There I was, in my hotel room, stuffing myself with blueberries, feeling rather like Putte i Blåbärsskogen. (That’s a literary ‘thing’ which makes my breakfast a valid Bookwitch blog post…)
Putte is a small boy, who will forever be connected with bilberry woods to most Swedes. (And yes, there are bilberries and there are blueberries. It’s the elk versus moose conundrum of forest fruit.) It was most likely bilberries Putte was eating. They are smaller than the enormous blueberries we have got used to from America. Big, like everything American.
But I decided not to worry about my Putte-like status, as I was feeling ‘calm like a Greek yoghurt.’ I mean, I ate the berries with Greek [style] yoghurt.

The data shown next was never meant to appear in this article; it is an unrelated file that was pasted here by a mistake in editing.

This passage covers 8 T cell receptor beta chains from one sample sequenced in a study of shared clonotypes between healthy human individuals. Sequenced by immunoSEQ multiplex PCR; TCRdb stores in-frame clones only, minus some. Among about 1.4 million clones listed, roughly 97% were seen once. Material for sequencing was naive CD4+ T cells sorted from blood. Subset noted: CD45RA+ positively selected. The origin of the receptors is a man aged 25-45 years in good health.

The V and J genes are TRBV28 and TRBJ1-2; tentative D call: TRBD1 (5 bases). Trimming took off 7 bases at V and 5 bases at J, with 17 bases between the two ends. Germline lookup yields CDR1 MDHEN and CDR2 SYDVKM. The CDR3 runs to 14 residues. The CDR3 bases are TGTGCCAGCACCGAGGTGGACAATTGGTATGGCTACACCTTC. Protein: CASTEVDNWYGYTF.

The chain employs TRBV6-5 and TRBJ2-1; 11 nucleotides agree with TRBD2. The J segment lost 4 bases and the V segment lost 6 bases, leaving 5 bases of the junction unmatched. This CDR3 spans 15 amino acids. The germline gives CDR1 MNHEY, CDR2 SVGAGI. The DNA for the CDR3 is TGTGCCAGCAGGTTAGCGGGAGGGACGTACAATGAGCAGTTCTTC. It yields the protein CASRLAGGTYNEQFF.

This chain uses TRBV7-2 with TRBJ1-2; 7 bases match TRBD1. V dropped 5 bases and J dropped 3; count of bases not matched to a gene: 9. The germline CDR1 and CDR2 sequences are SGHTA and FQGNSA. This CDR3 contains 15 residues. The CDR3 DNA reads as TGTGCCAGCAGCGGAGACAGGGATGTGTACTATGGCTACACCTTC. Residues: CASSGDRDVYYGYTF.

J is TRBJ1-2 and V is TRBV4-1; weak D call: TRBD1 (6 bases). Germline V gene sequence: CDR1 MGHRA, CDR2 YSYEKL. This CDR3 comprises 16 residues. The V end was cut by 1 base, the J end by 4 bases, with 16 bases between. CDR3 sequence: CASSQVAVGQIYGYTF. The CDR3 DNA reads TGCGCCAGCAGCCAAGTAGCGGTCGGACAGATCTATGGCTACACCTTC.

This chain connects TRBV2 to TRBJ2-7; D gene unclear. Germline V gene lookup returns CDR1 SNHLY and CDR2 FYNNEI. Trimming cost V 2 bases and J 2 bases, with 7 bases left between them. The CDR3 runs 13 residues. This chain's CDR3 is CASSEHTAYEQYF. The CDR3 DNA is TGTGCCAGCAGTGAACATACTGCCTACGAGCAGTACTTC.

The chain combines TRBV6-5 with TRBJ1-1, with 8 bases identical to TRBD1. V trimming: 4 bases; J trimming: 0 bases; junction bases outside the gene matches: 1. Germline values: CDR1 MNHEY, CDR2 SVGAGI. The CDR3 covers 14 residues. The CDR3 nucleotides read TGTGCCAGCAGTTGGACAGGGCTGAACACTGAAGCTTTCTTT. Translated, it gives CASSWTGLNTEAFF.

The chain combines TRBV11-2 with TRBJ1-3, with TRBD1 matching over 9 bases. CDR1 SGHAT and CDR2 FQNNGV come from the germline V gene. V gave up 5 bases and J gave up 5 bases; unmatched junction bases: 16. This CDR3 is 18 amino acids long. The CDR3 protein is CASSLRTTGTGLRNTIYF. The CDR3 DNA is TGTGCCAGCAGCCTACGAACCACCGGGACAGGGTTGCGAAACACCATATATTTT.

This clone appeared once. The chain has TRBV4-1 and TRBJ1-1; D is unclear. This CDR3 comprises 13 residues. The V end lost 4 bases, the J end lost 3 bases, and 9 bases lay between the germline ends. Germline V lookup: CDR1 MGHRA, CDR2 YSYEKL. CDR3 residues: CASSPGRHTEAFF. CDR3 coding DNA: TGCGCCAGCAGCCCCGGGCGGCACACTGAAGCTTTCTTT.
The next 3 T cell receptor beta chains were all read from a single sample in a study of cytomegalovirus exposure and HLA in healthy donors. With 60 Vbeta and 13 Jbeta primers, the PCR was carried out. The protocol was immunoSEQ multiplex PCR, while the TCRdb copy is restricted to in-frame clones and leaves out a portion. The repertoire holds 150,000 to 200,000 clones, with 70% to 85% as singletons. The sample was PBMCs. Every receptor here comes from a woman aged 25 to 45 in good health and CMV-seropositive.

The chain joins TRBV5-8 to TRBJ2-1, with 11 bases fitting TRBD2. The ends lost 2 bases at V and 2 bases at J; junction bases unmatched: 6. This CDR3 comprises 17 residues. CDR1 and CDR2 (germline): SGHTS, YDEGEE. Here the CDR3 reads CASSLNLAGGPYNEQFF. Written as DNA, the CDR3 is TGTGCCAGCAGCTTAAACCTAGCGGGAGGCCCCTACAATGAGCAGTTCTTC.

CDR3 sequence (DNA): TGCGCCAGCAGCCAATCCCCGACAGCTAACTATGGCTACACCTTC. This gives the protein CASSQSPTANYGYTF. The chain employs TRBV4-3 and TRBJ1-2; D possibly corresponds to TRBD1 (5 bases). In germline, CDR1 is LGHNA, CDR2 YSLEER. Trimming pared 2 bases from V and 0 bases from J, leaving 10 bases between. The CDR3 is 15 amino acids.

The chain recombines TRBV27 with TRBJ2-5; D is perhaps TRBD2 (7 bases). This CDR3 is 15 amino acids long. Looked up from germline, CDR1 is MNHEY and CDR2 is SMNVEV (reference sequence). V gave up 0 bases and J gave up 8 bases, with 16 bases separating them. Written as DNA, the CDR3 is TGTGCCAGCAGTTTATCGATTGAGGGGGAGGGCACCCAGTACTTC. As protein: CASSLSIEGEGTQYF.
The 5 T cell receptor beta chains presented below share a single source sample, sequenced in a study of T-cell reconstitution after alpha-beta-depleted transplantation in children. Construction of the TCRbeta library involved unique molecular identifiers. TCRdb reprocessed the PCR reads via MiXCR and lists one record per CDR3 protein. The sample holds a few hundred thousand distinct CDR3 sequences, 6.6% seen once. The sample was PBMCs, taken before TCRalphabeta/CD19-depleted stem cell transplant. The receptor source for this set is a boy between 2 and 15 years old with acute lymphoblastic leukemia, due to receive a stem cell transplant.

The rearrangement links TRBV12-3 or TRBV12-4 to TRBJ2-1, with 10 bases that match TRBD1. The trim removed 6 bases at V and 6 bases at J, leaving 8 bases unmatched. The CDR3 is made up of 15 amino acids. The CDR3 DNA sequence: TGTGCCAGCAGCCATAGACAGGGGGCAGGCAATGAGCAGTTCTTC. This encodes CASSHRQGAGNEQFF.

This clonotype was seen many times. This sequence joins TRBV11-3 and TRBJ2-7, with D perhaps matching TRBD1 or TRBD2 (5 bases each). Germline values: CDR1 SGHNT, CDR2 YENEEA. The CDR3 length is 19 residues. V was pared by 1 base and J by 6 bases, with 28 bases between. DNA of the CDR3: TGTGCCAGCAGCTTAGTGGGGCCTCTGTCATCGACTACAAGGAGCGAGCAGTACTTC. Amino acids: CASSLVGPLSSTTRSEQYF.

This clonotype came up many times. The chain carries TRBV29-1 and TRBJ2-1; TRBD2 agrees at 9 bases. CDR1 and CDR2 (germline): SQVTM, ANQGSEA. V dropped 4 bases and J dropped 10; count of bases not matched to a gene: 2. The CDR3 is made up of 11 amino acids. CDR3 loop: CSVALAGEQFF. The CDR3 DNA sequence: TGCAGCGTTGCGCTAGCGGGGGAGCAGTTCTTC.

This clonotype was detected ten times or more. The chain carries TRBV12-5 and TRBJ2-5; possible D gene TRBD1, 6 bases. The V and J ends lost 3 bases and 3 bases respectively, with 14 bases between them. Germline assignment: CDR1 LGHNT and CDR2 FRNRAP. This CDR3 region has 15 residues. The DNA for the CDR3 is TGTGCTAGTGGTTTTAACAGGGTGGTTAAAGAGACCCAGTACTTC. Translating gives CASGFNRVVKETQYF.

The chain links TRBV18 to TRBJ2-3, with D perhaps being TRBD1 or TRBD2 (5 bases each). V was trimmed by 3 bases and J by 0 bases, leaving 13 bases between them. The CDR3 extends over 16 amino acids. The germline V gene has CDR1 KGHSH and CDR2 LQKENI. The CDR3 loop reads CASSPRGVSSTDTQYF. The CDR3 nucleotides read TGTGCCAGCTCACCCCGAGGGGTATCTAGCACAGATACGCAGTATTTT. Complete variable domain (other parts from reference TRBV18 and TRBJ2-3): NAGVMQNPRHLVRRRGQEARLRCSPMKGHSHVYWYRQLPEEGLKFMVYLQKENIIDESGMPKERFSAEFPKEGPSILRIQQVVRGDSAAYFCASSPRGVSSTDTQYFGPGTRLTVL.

And no, I’m not a ‘little on the cinnamon.’ At all.
Which statement leads me almost seamlessly to this link here. It’s all about the pride Swedes take in their weird ways of saying things. Yes, it is rather funny translating idiomatic phrases. By their very nature they just can’t come out well in another language.*
But Swedish isn’t the only language with odd sayings. I suspect most languages have strange offerings to, well, offer. I can’t say I feel that having egg on one’s face makes it into Swedish – or any other language – with terrific ease either. Let me see; ‘Jag har ägg i ansiketet…’
No, that will definitely make me appear to be a little on the cinnamon. And me a non-drinker and all.
Have a couple of blueberries!
(*My apologies for the translations being slightly wanting. It’s what happens to us foreigners. We think we know it all, and then it turns out we don’t.)